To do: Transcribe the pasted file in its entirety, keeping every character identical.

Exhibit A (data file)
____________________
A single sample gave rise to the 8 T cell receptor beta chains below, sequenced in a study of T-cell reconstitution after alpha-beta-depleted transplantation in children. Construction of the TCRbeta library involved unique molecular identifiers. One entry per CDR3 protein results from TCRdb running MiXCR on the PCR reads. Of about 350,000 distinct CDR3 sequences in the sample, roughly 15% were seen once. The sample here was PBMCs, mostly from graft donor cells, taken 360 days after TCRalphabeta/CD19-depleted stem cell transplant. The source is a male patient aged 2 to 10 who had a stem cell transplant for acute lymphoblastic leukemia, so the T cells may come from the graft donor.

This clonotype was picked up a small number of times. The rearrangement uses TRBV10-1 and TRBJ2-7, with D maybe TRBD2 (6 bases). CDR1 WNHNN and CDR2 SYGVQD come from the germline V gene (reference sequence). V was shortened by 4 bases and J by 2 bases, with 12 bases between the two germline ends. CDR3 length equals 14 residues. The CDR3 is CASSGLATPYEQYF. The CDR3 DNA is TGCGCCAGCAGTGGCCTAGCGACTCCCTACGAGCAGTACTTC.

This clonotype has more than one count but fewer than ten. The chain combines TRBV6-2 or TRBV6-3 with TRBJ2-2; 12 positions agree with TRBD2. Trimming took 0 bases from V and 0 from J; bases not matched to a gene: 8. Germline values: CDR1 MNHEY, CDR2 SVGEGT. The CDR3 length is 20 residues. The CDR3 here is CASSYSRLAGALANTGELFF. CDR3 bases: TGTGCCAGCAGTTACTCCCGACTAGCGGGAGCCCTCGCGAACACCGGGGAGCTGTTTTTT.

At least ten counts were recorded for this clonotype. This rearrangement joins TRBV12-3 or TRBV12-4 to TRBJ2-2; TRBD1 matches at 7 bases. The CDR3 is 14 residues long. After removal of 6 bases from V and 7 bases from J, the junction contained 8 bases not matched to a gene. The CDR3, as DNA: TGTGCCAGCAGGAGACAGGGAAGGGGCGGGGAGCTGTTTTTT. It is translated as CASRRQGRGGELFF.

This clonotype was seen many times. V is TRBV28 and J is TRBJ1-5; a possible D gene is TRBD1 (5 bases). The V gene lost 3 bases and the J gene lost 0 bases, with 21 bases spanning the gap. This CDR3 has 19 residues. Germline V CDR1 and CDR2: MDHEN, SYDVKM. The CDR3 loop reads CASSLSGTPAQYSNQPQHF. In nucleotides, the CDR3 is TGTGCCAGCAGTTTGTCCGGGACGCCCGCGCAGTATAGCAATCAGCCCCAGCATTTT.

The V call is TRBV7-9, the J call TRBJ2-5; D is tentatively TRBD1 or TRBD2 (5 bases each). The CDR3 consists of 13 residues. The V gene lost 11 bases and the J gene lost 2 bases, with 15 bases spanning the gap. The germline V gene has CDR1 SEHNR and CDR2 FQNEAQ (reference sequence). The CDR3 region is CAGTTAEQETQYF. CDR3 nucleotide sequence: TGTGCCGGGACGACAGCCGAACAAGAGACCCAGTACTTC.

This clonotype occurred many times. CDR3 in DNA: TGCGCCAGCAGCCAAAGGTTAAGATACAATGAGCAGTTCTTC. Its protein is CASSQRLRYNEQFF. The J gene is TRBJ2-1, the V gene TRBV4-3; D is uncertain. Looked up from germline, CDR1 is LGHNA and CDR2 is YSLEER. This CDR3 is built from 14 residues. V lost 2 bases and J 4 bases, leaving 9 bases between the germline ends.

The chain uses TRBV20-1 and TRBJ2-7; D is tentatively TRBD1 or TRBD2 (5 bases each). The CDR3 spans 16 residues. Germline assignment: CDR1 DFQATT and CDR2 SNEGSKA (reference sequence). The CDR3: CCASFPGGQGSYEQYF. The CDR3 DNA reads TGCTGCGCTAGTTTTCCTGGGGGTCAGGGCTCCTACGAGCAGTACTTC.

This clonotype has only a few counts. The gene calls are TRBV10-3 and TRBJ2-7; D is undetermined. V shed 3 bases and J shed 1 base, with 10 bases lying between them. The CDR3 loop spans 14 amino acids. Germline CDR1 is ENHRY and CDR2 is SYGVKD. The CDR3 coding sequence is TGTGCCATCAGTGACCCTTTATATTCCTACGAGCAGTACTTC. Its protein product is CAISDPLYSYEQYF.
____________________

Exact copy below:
A single sample gave rise to the 8 T cell receptor beta chains below, sequenced in a study of T-cell reconstitution after alpha-beta-depleted transplantation in children. Construction of the TCRbeta library involved unique molecular identifiers. One entry per CDR3 protein results from TCRdb running MiXCR on the PCR reads. Of about 350,000 distinct CDR3 sequences in the sample, roughly 15% were seen once. The sample here was PBMCs, mostly from graft donor cells, taken 360 days after TCRalphabeta/CD19-depleted stem cell transplant. The source is a male patient aged 2 to 10 who had a stem cell transplant for acute lymphoblastic leukemia, so the T cells may come from the graft donor.

This clonotype was picked up a small number of times. The rearrangement uses TRBV10-1 and TRBJ2-7, with D maybe TRBD2 (6 bases). CDR1 WNHNN and CDR2 SYGVQD come from the germline V gene (reference sequence). V was shortened by 4 bases and J by 2 bases, with 12 bases between the two germline ends. CDR3 length equals 14 residues. The CDR3 is CASSGLATPYEQYF. The CDR3 DNA is TGCGCCAGCAGTGGCCTAGCGACTCCCTACGAGCAGTACTTC.

This clonotype has more than one count but fewer than ten. The chain combines TRBV6-2 or TRBV6-3 with TRBJ2-2; 12 positions agree with TRBD2. Trimming took 0 bases from V and 0 from J; bases not matched to a gene: 8. Germline values: CDR1 MNHEY, CDR2 SVGEGT. The CDR3 length is 20 residues. The CDR3 here is CASSYSRLAGALANTGELFF. CDR3 bases: TGTGCCAGCAGTTACTCCCGACTAGCGGGAGCCCTCGCGAACACCGGGGAGCTGTTTTTT.

At least ten counts were recorded for this clonotype. This rearrangement joins TRBV12-3 or TRBV12-4 to TRBJ2-2; TRBD1 matches at 7 bases. The CDR3 is 14 residues long. After removal of 6 bases from V and 7 bases from J, the junction contained 8 bases not matched to a gene. The CDR3, as DNA: TGTGCCAGCAGGAGACAGGGAAGGGGCGGGGAGCTGTTTTTT. It is translated as CASRRQGRGGELFF.

This clonotype was seen many times. V is TRBV28 and J is TRBJ1-5; a possible D gene is TRBD1 (5 bases). The V gene lost 3 bases and the J gene lost 0 bases, with 21 bases spanning the gap. This CDR3 has 19 residues. Germline V CDR1 and CDR2: MDHEN, SYDVKM. The CDR3 loop reads CASSLSGTPAQYSNQPQHF. In nucleotides, the CDR3 is TGTGCCAGCAGTTTGTCCGGGACGCCCGCGCAGTATAGCAATCAGCCCCAGCATTTT.

The V call is TRBV7-9, the J call TRBJ2-5; D is tentatively TRBD1 or TRBD2 (5 bases each). The CDR3 consists of 13 residues. The V gene lost 11 bases and the J gene lost 2 bases, with 15 bases spanning the gap. The germline V gene has CDR1 SEHNR and CDR2 FQNEAQ (reference sequence). The CDR3 region is CAGTTAEQETQYF. CDR3 nucleotide sequence: TGTGCCGGGACGACAGCCGAACAAGAGACCCAGTACTTC.

This clonotype occurred many times. CDR3 in DNA: TGCGCCAGCAGCCAAAGGTTAAGATACAATGAGCAGTTCTTC. Its protein is CASSQRLRYNEQFF. The J gene is TRBJ2-1, the V gene TRBV4-3; D is uncertain. Looked up from germline, CDR1 is LGHNA and CDR2 is YSLEER. This CDR3 is built from 14 residues. V lost 2 bases and J 4 bases, leaving 9 bases between the germline ends.

The chain uses TRBV20-1 and TRBJ2-7; D is tentatively TRBD1 or TRBD2 (5 bases each). The CDR3 spans 16 residues. Germline assignment: CDR1 DFQATT and CDR2 SNEGSKA (reference sequence). The CDR3: CCASFPGGQGSYEQYF. The CDR3 DNA reads TGCTGCGCTAGTTTTCCTGGGGGTCAGGGCTCCTACGAGCAGTACTTC.

This clonotype has only a few counts. The gene calls are TRBV10-3 and TRBJ2-7; D is undetermined. V shed 3 bases and J shed 1 base, with 10 bases lying between them. The CDR3 loop spans 14 amino acids. Germline CDR1 is ENHRY and CDR2 is SYGVKD. The CDR3 coding sequence is TGTGCCATCAGTGACCCTTTATATTCCTACGAGCAGTACTTC. Its protein product is CAISDPLYSYEQYF.